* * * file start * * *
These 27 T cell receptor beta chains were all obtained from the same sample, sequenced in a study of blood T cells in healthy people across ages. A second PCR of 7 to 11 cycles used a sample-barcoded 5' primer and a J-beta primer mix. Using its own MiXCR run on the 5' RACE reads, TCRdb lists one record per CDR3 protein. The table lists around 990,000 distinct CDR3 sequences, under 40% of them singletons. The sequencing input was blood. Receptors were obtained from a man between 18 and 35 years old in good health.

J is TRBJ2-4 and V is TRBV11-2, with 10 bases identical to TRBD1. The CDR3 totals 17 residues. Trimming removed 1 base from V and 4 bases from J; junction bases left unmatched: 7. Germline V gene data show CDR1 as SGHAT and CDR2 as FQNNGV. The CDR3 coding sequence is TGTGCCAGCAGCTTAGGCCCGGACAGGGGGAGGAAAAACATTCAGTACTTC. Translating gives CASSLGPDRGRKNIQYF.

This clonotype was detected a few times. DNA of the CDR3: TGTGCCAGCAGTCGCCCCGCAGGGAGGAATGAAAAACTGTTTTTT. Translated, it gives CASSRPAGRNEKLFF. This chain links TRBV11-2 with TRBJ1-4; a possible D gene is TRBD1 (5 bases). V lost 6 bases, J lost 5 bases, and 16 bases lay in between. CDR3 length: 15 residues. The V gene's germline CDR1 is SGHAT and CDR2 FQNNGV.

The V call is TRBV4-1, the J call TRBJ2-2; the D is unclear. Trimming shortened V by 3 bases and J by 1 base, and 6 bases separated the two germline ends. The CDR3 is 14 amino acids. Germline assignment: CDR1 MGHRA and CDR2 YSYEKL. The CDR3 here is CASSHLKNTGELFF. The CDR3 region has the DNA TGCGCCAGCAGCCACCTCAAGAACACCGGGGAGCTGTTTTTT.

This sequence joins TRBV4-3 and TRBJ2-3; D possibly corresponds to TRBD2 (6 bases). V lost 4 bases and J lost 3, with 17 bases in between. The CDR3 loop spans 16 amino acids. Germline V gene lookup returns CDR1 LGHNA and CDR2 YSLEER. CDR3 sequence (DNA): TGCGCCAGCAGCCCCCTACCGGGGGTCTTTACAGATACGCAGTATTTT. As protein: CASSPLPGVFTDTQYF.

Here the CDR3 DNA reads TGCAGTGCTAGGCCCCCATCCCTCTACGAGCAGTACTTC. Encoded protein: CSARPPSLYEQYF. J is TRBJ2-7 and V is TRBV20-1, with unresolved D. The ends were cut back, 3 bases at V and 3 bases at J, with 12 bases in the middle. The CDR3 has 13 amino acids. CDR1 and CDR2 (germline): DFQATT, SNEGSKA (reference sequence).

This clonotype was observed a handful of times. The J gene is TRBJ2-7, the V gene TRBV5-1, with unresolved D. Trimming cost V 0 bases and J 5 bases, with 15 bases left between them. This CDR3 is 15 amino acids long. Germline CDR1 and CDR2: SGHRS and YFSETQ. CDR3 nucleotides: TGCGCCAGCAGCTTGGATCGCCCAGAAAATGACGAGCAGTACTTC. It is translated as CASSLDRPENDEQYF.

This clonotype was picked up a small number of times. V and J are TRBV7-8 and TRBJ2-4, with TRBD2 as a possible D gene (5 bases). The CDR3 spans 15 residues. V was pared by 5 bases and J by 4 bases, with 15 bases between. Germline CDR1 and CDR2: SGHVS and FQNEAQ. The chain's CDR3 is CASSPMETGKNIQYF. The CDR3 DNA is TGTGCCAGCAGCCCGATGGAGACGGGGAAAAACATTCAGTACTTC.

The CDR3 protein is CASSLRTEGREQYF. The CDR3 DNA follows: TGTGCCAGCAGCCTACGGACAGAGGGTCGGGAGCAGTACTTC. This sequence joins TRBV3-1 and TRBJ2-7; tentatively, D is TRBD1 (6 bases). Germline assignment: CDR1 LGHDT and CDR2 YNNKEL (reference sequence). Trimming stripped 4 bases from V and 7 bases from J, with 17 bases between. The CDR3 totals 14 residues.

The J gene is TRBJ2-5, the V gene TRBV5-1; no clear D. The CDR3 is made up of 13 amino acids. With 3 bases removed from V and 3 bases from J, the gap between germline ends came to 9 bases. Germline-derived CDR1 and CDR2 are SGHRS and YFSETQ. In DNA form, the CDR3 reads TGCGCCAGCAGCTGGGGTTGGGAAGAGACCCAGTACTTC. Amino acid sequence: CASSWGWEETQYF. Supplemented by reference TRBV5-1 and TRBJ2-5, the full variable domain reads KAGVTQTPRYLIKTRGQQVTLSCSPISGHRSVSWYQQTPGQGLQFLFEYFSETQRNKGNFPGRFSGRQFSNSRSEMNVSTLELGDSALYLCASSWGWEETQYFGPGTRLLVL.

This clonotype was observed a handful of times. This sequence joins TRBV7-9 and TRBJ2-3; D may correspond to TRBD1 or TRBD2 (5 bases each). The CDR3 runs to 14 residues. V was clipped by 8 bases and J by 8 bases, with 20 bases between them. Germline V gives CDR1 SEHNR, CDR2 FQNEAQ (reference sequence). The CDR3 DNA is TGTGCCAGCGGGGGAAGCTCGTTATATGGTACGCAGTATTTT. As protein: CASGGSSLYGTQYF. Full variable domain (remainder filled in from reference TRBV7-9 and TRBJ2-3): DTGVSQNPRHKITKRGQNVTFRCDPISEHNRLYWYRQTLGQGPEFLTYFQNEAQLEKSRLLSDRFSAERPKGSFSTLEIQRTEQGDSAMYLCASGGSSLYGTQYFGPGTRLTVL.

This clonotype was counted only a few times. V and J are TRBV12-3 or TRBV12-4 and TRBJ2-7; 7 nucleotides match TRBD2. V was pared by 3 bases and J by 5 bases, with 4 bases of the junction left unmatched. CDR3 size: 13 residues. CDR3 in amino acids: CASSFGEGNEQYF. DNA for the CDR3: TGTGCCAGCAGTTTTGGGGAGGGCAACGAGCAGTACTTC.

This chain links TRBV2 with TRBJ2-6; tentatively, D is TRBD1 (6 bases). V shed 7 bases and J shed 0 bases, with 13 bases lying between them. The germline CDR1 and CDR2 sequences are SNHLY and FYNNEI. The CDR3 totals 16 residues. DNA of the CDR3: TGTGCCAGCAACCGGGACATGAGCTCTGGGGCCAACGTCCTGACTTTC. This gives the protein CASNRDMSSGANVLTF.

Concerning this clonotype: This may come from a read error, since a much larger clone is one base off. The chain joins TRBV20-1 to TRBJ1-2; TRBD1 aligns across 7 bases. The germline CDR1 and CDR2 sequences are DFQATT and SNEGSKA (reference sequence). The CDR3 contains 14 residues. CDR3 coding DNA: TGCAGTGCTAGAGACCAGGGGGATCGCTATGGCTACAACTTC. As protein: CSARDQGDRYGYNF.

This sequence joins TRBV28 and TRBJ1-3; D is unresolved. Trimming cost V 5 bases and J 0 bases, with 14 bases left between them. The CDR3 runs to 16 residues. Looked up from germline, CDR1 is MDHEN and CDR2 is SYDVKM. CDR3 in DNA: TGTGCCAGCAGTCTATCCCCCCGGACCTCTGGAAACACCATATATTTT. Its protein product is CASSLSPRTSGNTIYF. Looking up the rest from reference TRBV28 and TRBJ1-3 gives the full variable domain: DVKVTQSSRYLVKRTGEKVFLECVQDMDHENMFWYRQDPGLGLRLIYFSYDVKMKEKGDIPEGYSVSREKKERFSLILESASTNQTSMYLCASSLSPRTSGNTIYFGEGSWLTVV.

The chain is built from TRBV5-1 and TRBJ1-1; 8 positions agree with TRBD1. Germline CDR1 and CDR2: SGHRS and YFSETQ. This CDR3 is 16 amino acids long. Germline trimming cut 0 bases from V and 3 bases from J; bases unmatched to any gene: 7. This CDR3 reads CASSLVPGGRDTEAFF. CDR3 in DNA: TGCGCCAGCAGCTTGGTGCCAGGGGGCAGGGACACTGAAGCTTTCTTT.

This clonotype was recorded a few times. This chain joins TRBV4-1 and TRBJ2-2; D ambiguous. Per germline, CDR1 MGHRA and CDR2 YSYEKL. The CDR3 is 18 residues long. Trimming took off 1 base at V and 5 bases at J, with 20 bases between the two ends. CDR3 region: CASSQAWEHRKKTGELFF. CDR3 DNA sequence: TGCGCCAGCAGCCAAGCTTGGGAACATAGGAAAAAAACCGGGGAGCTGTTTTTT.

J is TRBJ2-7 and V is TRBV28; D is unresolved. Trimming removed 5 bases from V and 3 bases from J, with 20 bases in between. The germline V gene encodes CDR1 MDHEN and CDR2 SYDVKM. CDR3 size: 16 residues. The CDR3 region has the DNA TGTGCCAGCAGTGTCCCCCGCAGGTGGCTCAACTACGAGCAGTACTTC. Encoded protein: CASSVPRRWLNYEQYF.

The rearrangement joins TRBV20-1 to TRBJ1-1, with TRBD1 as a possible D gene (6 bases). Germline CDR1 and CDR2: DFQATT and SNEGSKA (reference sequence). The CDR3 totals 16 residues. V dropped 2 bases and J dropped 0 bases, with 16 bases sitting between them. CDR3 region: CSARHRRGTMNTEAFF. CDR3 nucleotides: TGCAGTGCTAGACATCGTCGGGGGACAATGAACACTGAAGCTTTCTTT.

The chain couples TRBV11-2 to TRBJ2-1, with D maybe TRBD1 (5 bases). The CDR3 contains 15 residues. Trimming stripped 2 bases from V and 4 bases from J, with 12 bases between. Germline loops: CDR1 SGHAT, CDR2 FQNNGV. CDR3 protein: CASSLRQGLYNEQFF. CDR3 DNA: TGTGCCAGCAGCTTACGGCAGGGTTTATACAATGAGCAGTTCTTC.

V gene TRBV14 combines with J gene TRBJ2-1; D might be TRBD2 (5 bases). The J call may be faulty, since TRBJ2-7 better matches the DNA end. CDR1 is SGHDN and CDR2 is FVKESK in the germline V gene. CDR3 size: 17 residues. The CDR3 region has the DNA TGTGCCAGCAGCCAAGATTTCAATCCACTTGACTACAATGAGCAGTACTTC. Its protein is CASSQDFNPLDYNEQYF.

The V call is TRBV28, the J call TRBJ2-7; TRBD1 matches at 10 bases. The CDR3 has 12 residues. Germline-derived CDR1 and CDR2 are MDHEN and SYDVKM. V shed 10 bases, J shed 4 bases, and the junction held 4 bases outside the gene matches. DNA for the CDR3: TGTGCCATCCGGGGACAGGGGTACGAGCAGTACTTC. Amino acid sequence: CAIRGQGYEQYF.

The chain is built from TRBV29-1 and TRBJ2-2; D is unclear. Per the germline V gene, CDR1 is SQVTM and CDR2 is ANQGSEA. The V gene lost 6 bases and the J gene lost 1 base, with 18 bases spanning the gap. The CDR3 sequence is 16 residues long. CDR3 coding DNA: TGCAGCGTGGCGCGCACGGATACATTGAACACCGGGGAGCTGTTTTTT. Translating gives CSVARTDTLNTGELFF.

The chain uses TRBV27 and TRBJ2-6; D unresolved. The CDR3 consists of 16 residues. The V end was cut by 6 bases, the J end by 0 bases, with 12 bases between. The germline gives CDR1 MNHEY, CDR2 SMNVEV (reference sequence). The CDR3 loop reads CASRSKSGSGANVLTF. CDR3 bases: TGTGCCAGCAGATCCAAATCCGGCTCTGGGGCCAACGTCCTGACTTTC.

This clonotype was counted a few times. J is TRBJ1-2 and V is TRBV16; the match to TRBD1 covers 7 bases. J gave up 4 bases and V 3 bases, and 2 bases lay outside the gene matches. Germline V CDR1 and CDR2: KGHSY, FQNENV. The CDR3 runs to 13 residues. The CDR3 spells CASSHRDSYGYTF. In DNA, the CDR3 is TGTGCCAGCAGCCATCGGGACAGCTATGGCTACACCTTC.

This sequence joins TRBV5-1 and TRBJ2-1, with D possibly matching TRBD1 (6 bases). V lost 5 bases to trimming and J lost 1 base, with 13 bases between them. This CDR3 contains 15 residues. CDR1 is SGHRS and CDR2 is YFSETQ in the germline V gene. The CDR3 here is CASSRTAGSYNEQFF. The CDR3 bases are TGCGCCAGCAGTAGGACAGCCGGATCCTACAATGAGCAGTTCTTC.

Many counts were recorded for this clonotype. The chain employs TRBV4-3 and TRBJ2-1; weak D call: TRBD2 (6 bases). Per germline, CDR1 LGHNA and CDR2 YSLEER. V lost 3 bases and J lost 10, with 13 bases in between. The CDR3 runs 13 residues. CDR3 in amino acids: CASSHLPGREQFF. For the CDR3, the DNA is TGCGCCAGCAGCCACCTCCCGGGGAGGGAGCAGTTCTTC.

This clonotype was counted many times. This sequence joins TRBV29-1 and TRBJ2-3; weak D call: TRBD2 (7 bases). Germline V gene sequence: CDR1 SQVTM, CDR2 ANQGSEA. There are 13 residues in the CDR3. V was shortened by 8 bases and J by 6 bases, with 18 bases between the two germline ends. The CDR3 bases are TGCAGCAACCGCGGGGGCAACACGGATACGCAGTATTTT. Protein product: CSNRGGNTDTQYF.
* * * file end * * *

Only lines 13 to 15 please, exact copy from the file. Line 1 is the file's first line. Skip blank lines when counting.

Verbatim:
This chain links TRBV2 with TRBJ2-6; tentatively, D is TRBD1 (6 bases). V shed 7 bases and J shed 0 bases, with 13 bases lying between them. The germline CDR1 and CDR2 sequences are SNHLY and FYNNEI. The CDR3 totals 16 residues. DNA of the CDR3: TGTGCCAGCAACCGGGACATGAGCTCTGGGGCCAACGTCCTGACTTTC. This gives the protein CASNRDMSSGANVLTF.

Concerning this clonotype: This may come from a read error, since a much larger clone is one base off. The chain joins TRBV20-1 to TRBJ1-2; TRBD1 aligns across 7 bases. The germline CDR1 and CDR2 sequences are DFQATT and SNEGSKA (reference sequence). The CDR3 contains 14 residues. CDR3 coding DNA: TGCAGTGCTAGAGACCAGGGGGATCGCTATGGCTACAACTTC. As protein: CSARDQGDRYGYNF.

This sequence joins TRBV28 and TRBJ1-3; D is unresolved. Trimming cost V 5 bases and J 0 bases, with 14 bases left between them. The CDR3 runs to 16 residues. Looked up from germline, CDR1 is MDHEN and CDR2 is SYDVKM. CDR3 in DNA: TGTGCCAGCAGTCTATCCCCCCGGACCTCTGGAAACACCATATATTTT. Its protein product is CASSLSPRTSGNTIYF. Looking up the rest from reference TRBV28 and TRBJ1-3 gives the full variable domain: DVKVTQSSRYLVKRTGEKVFLECVQDMDHENMFWYRQDPGLGLRLIYFSYDVKMKEKGDIPEGYSVSREKKERFSLILESASTNQTSMYLCASSLSPRTSGNTIYFGEGSWLTVV.